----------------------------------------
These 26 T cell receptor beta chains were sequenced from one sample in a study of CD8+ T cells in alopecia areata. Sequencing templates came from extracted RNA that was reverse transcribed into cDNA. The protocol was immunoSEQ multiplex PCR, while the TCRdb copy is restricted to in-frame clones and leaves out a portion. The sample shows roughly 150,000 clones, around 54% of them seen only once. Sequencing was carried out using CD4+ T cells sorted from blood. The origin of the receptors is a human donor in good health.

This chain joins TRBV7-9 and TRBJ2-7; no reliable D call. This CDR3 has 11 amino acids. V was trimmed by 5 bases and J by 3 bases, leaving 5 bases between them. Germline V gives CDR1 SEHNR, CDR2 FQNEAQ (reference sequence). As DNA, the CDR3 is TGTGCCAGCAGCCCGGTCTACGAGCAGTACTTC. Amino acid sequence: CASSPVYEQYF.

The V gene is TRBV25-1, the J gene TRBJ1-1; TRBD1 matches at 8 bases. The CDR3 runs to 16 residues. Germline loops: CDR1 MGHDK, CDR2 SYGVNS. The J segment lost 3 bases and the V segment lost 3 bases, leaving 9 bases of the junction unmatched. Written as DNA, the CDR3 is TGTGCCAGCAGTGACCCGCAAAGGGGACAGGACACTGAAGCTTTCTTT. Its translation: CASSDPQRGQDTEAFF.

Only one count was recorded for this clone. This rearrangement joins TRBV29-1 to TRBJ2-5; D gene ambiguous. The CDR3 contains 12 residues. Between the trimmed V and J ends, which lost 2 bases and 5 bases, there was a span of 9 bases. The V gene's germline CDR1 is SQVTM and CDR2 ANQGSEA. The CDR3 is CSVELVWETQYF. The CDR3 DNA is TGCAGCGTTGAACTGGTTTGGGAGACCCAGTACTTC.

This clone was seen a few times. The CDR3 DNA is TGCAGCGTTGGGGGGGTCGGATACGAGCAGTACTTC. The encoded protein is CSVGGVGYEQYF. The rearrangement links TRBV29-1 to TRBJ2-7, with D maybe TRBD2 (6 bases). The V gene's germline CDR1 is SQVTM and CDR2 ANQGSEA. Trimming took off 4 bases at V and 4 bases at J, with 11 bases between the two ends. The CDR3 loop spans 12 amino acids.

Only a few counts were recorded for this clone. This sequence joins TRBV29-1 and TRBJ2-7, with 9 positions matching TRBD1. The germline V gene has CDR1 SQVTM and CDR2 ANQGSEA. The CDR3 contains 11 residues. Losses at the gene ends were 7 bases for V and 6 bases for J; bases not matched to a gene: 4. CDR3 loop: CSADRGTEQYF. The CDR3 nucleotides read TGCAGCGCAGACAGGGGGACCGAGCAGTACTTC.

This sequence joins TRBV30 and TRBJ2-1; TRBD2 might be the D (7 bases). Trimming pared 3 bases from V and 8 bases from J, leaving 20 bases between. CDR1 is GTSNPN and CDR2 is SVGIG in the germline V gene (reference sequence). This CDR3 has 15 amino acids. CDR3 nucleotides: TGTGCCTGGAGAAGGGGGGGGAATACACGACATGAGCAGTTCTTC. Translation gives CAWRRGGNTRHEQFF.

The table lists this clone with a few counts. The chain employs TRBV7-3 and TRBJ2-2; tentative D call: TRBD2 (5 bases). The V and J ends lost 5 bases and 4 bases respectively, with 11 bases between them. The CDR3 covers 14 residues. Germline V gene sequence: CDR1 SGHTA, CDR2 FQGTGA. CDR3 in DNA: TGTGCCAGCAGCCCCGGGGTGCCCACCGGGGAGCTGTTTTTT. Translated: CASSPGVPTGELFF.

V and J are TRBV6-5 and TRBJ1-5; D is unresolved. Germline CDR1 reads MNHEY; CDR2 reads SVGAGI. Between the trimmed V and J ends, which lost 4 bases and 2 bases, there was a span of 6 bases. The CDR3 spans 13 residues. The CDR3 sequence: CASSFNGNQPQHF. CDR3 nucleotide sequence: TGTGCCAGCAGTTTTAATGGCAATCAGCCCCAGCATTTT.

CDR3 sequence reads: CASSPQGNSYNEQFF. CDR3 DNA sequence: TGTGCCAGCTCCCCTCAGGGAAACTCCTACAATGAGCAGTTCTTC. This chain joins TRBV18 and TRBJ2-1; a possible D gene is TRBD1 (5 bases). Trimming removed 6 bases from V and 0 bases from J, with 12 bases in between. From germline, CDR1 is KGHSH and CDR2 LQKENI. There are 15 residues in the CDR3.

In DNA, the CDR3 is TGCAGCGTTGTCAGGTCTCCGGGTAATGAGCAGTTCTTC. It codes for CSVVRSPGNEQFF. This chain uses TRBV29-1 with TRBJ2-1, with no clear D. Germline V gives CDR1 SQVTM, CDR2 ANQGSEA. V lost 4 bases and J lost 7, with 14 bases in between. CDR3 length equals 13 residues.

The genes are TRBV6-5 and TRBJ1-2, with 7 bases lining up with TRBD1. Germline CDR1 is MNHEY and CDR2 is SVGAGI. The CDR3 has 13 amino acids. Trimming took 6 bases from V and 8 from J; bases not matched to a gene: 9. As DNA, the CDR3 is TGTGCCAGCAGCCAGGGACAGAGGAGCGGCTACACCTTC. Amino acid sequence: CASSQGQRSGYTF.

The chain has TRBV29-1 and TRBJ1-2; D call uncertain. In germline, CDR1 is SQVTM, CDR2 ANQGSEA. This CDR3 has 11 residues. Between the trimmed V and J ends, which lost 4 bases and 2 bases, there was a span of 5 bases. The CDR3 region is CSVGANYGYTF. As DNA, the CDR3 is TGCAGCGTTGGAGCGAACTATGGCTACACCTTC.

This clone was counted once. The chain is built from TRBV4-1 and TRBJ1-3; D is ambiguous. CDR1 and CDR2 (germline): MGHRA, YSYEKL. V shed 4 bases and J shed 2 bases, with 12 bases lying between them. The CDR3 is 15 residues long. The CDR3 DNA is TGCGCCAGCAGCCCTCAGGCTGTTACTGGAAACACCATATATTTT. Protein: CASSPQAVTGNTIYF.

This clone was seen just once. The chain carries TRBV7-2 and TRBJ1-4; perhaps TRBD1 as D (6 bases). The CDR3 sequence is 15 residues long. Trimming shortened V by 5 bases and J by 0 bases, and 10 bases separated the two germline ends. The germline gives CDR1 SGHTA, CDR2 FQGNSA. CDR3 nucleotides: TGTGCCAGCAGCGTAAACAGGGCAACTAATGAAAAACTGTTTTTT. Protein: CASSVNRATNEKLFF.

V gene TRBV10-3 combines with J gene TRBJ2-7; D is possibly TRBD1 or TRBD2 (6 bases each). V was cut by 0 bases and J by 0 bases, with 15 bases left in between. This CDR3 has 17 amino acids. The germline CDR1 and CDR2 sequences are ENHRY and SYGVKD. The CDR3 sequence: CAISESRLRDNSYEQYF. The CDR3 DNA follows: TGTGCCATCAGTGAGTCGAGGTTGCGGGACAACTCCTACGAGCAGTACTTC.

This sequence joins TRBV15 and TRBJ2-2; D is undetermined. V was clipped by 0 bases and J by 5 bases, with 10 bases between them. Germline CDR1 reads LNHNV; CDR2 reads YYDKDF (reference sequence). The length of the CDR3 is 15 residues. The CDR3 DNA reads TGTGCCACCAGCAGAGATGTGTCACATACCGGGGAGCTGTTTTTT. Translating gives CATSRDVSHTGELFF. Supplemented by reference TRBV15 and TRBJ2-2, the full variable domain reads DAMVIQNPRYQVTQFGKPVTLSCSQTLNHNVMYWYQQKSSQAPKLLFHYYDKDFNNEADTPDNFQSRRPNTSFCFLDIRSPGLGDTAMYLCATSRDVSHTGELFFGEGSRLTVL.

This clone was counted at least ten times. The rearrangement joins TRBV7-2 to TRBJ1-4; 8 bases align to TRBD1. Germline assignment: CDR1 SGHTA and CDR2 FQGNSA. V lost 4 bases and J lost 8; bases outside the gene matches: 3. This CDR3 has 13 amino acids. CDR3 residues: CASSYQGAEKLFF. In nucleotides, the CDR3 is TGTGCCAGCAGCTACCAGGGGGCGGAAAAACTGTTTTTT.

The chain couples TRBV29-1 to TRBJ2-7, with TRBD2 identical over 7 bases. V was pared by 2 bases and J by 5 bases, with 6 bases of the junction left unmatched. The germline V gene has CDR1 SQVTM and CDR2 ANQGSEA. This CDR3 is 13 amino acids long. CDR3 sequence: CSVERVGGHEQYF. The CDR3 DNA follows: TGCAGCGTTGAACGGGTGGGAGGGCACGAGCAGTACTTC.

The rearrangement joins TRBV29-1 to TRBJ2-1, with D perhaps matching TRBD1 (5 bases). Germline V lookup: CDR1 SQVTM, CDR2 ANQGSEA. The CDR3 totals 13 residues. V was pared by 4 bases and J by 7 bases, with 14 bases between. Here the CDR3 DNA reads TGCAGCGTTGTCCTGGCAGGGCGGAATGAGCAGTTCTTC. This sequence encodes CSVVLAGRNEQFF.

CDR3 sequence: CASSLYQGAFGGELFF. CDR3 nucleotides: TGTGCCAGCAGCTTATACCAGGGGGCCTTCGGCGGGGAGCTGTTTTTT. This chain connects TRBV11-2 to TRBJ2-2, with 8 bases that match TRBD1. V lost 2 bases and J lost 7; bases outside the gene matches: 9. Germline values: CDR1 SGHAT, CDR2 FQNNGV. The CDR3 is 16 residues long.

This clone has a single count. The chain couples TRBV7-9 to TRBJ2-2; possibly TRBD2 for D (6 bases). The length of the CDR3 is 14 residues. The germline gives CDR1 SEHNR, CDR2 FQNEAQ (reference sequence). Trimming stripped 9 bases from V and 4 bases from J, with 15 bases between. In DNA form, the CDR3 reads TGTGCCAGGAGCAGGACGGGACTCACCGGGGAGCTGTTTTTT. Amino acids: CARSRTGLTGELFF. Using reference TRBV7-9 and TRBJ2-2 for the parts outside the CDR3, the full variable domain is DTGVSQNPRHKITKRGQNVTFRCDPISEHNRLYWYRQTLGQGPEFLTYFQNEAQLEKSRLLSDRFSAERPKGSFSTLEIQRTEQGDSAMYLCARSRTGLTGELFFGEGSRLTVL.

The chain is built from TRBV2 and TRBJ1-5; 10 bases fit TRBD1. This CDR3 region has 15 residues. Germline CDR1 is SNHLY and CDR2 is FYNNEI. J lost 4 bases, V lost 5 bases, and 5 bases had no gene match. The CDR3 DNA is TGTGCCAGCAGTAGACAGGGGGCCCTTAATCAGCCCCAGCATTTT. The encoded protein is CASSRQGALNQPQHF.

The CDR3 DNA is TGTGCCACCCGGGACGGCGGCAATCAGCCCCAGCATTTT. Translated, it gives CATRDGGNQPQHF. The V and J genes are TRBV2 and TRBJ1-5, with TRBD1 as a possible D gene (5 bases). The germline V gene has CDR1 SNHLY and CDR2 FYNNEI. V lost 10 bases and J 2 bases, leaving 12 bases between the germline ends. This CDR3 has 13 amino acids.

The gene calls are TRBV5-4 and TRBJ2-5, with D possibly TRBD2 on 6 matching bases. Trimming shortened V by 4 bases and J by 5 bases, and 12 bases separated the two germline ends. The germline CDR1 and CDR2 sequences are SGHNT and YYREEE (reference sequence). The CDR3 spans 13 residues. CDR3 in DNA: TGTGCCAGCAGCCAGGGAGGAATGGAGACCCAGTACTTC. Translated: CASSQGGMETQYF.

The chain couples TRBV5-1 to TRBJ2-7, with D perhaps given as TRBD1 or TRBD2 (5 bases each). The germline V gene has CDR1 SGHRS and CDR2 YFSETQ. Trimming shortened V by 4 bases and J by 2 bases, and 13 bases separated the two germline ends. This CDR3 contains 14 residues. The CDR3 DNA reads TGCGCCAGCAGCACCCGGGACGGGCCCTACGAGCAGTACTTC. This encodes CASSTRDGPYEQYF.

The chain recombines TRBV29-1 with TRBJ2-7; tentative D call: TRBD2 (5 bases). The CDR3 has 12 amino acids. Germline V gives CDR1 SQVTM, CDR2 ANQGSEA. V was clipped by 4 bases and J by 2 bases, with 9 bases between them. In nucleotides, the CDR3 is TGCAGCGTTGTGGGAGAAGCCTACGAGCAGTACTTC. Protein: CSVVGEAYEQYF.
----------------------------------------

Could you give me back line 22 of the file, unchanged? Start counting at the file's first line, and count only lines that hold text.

This clone has a single count. The chain couples TRBV7-9 to TRBJ2-2; possibly TRBD2 for D (6 bases). The length of the CDR3 is 14 residues. The germline gives CDR1 SEHNR, CDR2 FQNEAQ (reference sequence). Trimming stripped 9 bases from V and 4 bases from J, with 15 bases between. In DNA form, the CDR3 reads TGTGCCAGGAGCAGGACGGGACTCACCGGGGAGCTGTTTTTT. Amino acids: CARSRTGLTGELFF. Using reference TRBV7-9 and TRBJ2-2 for the parts outside the CDR3, the full variable domain is DTGVSQNPRHKITKRGQNVTFRCDPISEHNRLYWYRQTLGQGPEFLTYFQNEAQLEKSRLLSDRFSAERPKGSFSTLEIQRTEQGDSAMYLCARSRTGLTGELFFGEGSRLTVL.